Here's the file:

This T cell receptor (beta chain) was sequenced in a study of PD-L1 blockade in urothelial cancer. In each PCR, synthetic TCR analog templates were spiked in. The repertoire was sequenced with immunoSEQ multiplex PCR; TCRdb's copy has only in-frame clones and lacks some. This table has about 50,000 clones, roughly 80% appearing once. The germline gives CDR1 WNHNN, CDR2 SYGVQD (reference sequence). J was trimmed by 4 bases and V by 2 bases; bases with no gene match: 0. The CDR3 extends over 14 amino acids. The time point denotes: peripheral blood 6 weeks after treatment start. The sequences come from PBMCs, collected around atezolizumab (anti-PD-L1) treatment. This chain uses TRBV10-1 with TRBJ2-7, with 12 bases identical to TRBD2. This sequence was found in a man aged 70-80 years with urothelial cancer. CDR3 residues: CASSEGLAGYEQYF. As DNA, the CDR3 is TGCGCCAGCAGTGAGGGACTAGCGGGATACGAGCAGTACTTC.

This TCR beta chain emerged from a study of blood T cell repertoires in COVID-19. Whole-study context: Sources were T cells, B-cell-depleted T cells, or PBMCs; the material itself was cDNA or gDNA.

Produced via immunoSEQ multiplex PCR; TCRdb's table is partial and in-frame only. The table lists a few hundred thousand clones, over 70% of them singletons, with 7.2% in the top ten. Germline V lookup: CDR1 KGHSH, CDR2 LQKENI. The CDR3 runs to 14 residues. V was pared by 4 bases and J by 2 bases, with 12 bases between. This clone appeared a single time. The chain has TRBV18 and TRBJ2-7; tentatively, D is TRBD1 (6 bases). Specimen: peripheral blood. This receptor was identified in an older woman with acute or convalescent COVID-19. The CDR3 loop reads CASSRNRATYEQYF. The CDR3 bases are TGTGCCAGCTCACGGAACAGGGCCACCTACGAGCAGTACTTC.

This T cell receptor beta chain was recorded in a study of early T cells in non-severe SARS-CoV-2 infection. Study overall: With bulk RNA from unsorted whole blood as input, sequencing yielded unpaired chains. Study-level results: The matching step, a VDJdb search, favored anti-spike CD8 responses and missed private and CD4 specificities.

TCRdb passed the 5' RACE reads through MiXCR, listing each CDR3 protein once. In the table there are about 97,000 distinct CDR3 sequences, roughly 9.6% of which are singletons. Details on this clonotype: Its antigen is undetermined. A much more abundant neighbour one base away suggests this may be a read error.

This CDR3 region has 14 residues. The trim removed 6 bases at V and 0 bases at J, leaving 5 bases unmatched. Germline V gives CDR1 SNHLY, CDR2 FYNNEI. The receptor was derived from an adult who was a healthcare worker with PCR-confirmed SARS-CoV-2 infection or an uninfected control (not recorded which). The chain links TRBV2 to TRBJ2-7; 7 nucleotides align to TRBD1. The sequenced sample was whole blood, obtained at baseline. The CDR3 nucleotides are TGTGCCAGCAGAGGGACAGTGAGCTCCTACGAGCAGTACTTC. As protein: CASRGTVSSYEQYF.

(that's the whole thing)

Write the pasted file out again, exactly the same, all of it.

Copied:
This T cell receptor (beta chain) was sequenced in a study of PD-L1 blockade in urothelial cancer. In each PCR, synthetic TCR analog templates were spiked in. The repertoire was sequenced with immunoSEQ multiplex PCR; TCRdb's copy has only in-frame clones and lacks some. This table has about 50,000 clones, roughly 80% appearing once. The germline gives CDR1 WNHNN, CDR2 SYGVQD (reference sequence). J was trimmed by 4 bases and V by 2 bases; bases with no gene match: 0. The CDR3 extends over 14 amino acids. The time point denotes: peripheral blood 6 weeks after treatment start. The sequences come from PBMCs, collected around atezolizumab (anti-PD-L1) treatment. This chain uses TRBV10-1 with TRBJ2-7, with 12 bases identical to TRBD2. This sequence was found in a man aged 70-80 years with urothelial cancer. CDR3 residues: CASSEGLAGYEQYF. As DNA, the CDR3 is TGCGCCAGCAGTGAGGGACTAGCGGGATACGAGCAGTACTTC.

This TCR beta chain emerged from a study of blood T cell repertoires in COVID-19. Whole-study context: Sources were T cells, B-cell-depleted T cells, or PBMCs; the material itself was cDNA or gDNA.

Produced via immunoSEQ multiplex PCR; TCRdb's table is partial and in-frame only. The table lists a few hundred thousand clones, over 70% of them singletons, with 7.2% in the top ten. Germline V lookup: CDR1 KGHSH, CDR2 LQKENI. The CDR3 runs to 14 residues. V was pared by 4 bases and J by 2 bases, with 12 bases between. This clone appeared a single time. The chain has TRBV18 and TRBJ2-7; tentatively, D is TRBD1 (6 bases). Specimen: peripheral blood. This receptor was identified in an older woman with acute or convalescent COVID-19. The CDR3 loop reads CASSRNRATYEQYF. The CDR3 bases are TGTGCCAGCTCACGGAACAGGGCCACCTACGAGCAGTACTTC.

This T cell receptor beta chain was recorded in a study of early T cells in non-severe SARS-CoV-2 infection. Study overall: With bulk RNA from unsorted whole blood as input, sequencing yielded unpaired chains. Study-level results: The matching step, a VDJdb search, favored anti-spike CD8 responses and missed private and CD4 specificities.

TCRdb passed the 5' RACE reads through MiXCR, listing each CDR3 protein once. In the table there are about 97,000 distinct CDR3 sequences, roughly 9.6% of which are singletons. Details on this clonotype: Its antigen is undetermined. A much more abundant neighbour one base away suggests this may be a read error.

This CDR3 region has 14 residues. The trim removed 6 bases at V and 0 bases at J, leaving 5 bases unmatched. Germline V gives CDR1 SNHLY, CDR2 FYNNEI. The receptor was derived from an adult who was a healthcare worker with PCR-confirmed SARS-CoV-2 infection or an uninfected control (not recorded which). The chain links TRBV2 to TRBJ2-7; 7 nucleotides align to TRBD1. The sequenced sample was whole blood, obtained at baseline. The CDR3 nucleotides are TGTGCCAGCAGAGGGACAGTGAGCTCCTACGAGCAGTACTTC. As protein: CASRGTVSSYEQYF.